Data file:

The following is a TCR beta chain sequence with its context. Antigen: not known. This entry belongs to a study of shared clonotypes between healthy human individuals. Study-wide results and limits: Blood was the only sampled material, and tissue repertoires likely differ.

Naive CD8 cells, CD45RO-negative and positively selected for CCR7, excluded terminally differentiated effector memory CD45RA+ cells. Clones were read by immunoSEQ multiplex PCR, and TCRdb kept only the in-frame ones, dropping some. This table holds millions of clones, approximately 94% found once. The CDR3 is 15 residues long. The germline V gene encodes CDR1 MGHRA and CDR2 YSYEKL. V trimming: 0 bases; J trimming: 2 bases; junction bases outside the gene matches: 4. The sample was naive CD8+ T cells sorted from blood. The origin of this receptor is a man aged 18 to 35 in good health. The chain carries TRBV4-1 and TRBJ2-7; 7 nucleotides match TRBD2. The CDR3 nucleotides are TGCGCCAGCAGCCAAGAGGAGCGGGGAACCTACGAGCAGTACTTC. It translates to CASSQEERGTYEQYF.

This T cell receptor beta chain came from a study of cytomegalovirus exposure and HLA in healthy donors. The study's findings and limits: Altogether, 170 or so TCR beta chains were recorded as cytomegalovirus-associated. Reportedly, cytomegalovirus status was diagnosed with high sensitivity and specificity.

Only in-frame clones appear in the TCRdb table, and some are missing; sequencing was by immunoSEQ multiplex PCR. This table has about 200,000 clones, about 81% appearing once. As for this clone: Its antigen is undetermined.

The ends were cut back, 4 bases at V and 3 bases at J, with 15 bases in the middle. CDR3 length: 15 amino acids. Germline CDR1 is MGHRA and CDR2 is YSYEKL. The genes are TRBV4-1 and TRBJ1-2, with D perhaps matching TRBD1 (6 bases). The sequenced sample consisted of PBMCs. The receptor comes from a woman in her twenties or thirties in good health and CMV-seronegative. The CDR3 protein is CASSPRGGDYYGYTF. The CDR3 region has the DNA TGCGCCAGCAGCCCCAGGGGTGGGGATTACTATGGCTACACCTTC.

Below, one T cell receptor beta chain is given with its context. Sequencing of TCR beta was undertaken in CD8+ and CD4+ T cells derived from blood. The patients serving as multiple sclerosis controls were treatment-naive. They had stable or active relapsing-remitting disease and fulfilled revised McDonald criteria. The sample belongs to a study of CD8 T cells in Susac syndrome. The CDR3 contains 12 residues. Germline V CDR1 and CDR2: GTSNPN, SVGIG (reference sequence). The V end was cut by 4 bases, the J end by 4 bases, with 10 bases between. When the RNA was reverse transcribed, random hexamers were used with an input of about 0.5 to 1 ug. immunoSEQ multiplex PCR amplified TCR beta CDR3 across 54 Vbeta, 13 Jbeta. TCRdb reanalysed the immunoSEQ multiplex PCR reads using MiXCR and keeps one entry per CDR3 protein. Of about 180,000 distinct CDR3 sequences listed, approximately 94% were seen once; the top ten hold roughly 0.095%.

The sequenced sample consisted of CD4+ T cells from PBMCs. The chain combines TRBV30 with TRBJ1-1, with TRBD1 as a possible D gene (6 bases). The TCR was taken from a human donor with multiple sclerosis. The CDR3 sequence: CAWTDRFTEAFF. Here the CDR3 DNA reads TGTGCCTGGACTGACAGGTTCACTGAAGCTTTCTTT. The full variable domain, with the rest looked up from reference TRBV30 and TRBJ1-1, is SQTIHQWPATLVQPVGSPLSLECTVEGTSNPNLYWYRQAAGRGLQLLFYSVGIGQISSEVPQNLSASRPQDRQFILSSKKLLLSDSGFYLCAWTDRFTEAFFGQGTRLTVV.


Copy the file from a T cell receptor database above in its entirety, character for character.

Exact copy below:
The following is a TCR beta chain sequence with its context. Antigen: not known. This entry belongs to a study of shared clonotypes between healthy human individuals. Study-wide results and limits: Blood was the only sampled material, and tissue repertoires likely differ.

Naive CD8 cells, CD45RO-negative and positively selected for CCR7, excluded terminally differentiated effector memory CD45RA+ cells. Clones were read by immunoSEQ multiplex PCR, and TCRdb kept only the in-frame ones, dropping some. This table holds millions of clones, approximately 94% found once. The CDR3 is 15 residues long. The germline V gene encodes CDR1 MGHRA and CDR2 YSYEKL. V trimming: 0 bases; J trimming: 2 bases; junction bases outside the gene matches: 4. The sample was naive CD8+ T cells sorted from blood. The origin of this receptor is a man aged 18 to 35 in good health. The chain carries TRBV4-1 and TRBJ2-7; 7 nucleotides match TRBD2. The CDR3 nucleotides are TGCGCCAGCAGCCAAGAGGAGCGGGGAACCTACGAGCAGTACTTC. It translates to CASSQEERGTYEQYF.

This T cell receptor beta chain came from a study of cytomegalovirus exposure and HLA in healthy donors. The study's findings and limits: Altogether, 170 or so TCR beta chains were recorded as cytomegalovirus-associated. Reportedly, cytomegalovirus status was diagnosed with high sensitivity and specificity.

Only in-frame clones appear in the TCRdb table, and some are missing; sequencing was by immunoSEQ multiplex PCR. This table has about 200,000 clones, about 81% appearing once. As for this clone: Its antigen is undetermined.

The ends were cut back, 4 bases at V and 3 bases at J, with 15 bases in the middle. CDR3 length: 15 amino acids. Germline CDR1 is MGHRA and CDR2 is YSYEKL. The genes are TRBV4-1 and TRBJ1-2, with D perhaps matching TRBD1 (6 bases). The sequenced sample consisted of PBMCs. The receptor comes from a woman in her twenties or thirties in good health and CMV-seronegative. The CDR3 protein is CASSPRGGDYYGYTF. The CDR3 region has the DNA TGCGCCAGCAGCCCCAGGGGTGGGGATTACTATGGCTACACCTTC.

Below, one T cell receptor beta chain is given with its context. Sequencing of TCR beta was undertaken in CD8+ and CD4+ T cells derived from blood. The patients serving as multiple sclerosis controls were treatment-naive. They had stable or active relapsing-remitting disease and fulfilled revised McDonald criteria. The sample belongs to a study of CD8 T cells in Susac syndrome. The CDR3 contains 12 residues. Germline V CDR1 and CDR2: GTSNPN, SVGIG (reference sequence). The V end was cut by 4 bases, the J end by 4 bases, with 10 bases between. When the RNA was reverse transcribed, random hexamers were used with an input of about 0.5 to 1 ug. immunoSEQ multiplex PCR amplified TCR beta CDR3 across 54 Vbeta, 13 Jbeta. TCRdb reanalysed the immunoSEQ multiplex PCR reads using MiXCR and keeps one entry per CDR3 protein. Of about 180,000 distinct CDR3 sequences listed, approximately 94% were seen once; the top ten hold roughly 0.095%.

The sequenced sample consisted of CD4+ T cells from PBMCs. The chain combines TRBV30 with TRBJ1-1, with TRBD1 as a possible D gene (6 bases). The TCR was taken from a human donor with multiple sclerosis. The CDR3 sequence: CAWTDRFTEAFF. Here the CDR3 DNA reads TGTGCCTGGACTGACAGGTTCACTGAAGCTTTCTTT. The full variable domain, with the rest looked up from reference TRBV30 and TRBJ1-1, is SQTIHQWPATLVQPVGSPLSLECTVEGTSNPNLYWYRQAAGRGLQLLFYSVGIGQISSEVPQNLSASRPQDRQFILSSKKLLLSDSGFYLCAWTDRFTEAFFGQGTRLTVV.